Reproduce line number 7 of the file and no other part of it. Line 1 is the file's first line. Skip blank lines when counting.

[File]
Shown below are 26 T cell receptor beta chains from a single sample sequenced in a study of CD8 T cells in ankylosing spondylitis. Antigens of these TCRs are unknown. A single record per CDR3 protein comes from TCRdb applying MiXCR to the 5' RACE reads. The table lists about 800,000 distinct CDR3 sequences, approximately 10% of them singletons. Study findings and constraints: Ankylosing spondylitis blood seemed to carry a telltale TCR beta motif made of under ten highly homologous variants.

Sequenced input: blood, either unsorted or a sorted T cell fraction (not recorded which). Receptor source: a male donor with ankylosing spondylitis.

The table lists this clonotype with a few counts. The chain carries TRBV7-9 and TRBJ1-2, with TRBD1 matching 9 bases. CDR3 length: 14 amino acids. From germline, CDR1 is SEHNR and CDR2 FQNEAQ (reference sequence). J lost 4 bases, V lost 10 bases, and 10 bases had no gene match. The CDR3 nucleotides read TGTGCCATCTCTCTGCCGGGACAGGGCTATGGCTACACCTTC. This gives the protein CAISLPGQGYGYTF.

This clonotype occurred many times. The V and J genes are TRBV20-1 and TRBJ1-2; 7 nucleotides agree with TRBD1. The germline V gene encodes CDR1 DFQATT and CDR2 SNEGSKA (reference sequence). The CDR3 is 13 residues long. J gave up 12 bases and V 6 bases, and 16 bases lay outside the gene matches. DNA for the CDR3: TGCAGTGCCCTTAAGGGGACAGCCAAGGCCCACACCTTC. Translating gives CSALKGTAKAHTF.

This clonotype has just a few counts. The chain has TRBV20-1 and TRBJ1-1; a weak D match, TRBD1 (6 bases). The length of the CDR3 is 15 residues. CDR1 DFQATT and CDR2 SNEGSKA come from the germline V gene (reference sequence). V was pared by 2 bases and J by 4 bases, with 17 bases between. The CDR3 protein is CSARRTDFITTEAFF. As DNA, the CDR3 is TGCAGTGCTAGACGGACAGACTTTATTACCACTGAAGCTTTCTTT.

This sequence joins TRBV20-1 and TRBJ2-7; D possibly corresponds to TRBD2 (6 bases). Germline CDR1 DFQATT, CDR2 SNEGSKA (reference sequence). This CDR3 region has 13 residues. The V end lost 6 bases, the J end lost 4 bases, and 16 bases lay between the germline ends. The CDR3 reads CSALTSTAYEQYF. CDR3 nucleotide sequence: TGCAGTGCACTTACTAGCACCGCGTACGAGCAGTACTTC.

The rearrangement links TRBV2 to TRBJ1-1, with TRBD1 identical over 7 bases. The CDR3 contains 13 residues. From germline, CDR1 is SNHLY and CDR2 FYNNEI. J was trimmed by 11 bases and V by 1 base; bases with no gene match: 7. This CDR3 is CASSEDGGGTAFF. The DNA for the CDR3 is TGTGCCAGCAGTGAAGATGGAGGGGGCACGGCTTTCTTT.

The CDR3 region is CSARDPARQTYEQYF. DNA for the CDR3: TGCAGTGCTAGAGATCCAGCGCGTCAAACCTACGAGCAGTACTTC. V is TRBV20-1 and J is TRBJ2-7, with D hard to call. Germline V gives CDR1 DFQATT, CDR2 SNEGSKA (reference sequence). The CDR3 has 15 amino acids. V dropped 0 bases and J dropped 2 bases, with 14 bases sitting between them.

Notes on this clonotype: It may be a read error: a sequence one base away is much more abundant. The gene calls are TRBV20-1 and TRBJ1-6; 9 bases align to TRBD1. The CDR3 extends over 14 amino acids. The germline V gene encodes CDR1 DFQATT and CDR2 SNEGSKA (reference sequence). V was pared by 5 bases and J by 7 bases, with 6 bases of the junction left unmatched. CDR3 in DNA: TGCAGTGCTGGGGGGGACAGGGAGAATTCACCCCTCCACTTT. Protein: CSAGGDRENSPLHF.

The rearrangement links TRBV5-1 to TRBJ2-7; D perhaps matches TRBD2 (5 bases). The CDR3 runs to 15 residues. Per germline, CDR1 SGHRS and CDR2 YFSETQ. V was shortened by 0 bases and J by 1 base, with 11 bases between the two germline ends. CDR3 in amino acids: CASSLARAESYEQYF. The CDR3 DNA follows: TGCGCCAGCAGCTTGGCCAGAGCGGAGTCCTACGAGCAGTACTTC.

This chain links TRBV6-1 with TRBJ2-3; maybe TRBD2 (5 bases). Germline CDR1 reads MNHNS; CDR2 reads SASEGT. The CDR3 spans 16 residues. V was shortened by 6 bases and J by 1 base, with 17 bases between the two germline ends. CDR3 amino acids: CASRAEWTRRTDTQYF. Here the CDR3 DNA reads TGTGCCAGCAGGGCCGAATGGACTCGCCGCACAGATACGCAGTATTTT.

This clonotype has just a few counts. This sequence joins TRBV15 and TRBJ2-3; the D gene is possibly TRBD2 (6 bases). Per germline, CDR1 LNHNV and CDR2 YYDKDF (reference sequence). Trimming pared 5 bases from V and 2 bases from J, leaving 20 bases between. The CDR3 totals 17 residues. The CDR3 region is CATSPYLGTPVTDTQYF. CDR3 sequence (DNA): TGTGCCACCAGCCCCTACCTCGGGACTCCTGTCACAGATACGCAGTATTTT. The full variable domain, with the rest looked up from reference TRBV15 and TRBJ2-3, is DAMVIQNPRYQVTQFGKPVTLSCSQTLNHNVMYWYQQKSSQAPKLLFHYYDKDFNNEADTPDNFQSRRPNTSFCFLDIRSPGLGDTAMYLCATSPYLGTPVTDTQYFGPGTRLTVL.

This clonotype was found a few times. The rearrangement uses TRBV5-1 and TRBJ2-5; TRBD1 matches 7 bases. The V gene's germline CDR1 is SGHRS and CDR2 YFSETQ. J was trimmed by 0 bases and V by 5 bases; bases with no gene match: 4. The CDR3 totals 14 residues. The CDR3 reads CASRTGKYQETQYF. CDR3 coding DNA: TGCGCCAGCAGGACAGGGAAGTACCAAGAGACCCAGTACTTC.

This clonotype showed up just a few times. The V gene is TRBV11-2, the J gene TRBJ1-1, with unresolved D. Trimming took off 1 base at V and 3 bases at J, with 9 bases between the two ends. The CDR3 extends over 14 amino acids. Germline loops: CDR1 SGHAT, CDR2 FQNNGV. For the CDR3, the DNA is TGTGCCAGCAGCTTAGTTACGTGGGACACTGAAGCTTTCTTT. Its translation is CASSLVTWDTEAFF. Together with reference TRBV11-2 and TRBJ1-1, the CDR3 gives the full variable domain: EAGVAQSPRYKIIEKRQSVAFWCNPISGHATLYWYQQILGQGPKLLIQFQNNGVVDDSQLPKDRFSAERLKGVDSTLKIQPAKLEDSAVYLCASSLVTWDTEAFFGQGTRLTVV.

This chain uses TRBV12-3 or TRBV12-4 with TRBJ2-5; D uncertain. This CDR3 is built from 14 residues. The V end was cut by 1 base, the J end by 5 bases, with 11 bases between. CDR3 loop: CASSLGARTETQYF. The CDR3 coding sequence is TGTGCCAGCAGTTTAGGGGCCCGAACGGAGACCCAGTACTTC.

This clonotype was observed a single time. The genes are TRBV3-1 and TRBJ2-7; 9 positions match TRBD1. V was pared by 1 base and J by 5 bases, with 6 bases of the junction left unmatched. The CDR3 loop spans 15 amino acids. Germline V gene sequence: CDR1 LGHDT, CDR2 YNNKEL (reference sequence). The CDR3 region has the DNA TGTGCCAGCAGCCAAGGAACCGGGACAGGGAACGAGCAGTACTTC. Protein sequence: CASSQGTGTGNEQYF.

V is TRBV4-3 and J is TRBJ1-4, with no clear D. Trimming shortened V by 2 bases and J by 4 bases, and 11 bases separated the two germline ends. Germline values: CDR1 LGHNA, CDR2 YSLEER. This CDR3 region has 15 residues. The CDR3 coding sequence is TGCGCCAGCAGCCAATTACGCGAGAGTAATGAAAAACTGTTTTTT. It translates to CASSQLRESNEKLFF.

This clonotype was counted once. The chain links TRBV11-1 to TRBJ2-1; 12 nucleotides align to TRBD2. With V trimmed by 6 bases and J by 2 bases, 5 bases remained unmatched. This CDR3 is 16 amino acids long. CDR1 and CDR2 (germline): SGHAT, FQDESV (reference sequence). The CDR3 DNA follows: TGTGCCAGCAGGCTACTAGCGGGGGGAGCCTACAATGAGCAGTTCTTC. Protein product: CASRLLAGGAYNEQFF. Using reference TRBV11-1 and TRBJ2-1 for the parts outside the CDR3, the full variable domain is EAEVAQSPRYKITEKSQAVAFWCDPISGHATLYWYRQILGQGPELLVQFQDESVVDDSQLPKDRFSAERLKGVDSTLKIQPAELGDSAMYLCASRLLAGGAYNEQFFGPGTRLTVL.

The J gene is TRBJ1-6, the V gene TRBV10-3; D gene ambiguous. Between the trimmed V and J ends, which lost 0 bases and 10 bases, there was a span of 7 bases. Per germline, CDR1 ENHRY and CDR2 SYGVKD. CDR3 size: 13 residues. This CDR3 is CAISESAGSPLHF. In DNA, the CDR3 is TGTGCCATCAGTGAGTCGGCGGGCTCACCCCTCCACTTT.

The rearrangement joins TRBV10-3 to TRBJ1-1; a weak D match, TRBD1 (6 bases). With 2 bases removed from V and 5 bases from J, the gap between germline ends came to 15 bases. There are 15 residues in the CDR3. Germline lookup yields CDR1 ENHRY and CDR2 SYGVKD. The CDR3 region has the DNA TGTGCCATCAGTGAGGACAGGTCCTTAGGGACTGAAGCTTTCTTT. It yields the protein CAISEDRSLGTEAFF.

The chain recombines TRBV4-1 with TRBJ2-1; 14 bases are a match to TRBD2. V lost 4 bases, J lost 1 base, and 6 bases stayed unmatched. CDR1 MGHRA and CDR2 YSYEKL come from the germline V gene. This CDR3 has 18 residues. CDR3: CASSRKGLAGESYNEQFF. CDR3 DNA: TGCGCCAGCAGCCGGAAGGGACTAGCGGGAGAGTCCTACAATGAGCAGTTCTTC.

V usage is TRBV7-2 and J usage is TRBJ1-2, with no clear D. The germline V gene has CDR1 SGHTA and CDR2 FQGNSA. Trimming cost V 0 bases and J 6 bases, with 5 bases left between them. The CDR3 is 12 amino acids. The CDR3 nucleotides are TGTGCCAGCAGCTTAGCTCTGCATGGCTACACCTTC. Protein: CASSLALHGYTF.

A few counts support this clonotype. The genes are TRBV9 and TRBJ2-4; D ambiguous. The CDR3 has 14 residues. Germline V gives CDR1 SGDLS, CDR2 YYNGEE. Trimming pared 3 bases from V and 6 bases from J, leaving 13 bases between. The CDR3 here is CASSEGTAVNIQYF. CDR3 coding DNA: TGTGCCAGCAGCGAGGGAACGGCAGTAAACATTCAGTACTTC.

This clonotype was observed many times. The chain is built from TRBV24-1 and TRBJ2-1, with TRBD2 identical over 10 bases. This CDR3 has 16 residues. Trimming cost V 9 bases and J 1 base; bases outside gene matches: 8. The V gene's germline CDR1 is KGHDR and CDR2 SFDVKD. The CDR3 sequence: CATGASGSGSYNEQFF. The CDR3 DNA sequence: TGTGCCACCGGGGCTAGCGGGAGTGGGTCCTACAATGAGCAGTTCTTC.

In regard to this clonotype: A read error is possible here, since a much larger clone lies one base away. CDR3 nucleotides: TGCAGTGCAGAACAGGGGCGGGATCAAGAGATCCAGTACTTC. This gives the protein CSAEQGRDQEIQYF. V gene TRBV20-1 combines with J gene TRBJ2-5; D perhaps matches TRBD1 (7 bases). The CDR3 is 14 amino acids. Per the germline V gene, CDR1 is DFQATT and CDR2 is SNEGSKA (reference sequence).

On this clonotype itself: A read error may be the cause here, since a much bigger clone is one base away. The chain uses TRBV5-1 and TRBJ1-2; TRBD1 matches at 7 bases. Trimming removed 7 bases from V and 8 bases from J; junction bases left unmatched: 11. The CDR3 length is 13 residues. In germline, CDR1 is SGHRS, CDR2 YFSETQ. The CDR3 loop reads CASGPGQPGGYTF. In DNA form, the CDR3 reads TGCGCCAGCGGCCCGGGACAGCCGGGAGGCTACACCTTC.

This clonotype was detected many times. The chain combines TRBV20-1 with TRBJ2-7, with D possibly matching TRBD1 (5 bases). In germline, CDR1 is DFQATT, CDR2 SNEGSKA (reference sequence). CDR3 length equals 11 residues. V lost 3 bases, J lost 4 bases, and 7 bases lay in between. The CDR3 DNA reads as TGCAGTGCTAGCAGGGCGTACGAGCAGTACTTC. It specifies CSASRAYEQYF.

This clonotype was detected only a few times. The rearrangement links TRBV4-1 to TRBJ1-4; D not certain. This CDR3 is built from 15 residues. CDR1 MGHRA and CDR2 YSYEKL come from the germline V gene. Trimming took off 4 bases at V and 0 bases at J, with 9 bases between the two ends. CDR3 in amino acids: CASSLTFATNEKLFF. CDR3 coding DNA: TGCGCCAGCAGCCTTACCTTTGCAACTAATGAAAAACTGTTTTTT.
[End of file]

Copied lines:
The rearrangement links TRBV2 to TRBJ1-1, with TRBD1 identical over 7 bases. The CDR3 contains 13 residues. From germline, CDR1 is SNHLY and CDR2 FYNNEI. J was trimmed by 11 bases and V by 1 base; bases with no gene match: 7. This CDR3 is CASSEDGGGTAFF. The DNA for the CDR3 is TGTGCCAGCAGTGAAGATGGAGGGGGCACGGCTTTCTTT.